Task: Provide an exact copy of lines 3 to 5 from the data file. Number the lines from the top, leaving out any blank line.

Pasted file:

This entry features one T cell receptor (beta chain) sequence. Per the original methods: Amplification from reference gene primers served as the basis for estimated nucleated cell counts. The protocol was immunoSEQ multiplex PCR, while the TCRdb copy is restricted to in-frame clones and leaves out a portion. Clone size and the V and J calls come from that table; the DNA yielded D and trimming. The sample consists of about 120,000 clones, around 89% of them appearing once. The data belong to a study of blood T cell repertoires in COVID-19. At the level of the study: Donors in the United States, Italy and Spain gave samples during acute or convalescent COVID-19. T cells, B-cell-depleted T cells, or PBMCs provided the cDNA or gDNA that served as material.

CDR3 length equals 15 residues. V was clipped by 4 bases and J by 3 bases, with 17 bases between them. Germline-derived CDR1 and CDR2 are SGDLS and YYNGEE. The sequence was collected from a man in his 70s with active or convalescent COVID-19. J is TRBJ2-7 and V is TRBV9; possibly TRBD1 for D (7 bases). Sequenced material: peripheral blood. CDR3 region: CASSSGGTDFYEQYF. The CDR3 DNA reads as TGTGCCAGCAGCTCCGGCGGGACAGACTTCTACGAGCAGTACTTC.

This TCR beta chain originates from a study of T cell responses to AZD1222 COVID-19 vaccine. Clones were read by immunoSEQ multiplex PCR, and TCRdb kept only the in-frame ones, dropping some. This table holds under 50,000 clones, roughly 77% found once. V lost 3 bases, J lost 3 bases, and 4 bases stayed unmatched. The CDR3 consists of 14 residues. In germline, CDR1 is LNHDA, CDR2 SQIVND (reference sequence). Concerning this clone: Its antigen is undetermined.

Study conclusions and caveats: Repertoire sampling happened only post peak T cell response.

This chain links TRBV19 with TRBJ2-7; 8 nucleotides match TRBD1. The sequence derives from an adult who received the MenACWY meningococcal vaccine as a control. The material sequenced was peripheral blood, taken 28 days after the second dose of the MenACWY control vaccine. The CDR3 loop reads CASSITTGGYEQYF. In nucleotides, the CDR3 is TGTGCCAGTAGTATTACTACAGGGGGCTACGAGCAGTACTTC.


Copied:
This TCR beta chain originates from a study of T cell responses to AZD1222 COVID-19 vaccine. Clones were read by immunoSEQ multiplex PCR, and TCRdb kept only the in-frame ones, dropping some. This table holds under 50,000 clones, roughly 77% found once. V lost 3 bases, J lost 3 bases, and 4 bases stayed unmatched. The CDR3 consists of 14 residues. In germline, CDR1 is LNHDA, CDR2 SQIVND (reference sequence). Concerning this clone: Its antigen is undetermined.

Study conclusions and caveats: Repertoire sampling happened only post peak T cell response.

This chain links TRBV19 with TRBJ2-7; 8 nucleotides match TRBD1. The sequence derives from an adult who received the MenACWY meningococcal vaccine as a control. The material sequenced was peripheral blood, taken 28 days after the second dose of the MenACWY control vaccine. The CDR3 loop reads CASSITTGGYEQYF. In nucleotides, the CDR3 is TGTGCCAGTAGTATTACTACAGGGGGCTACGAGCAGTACTTC.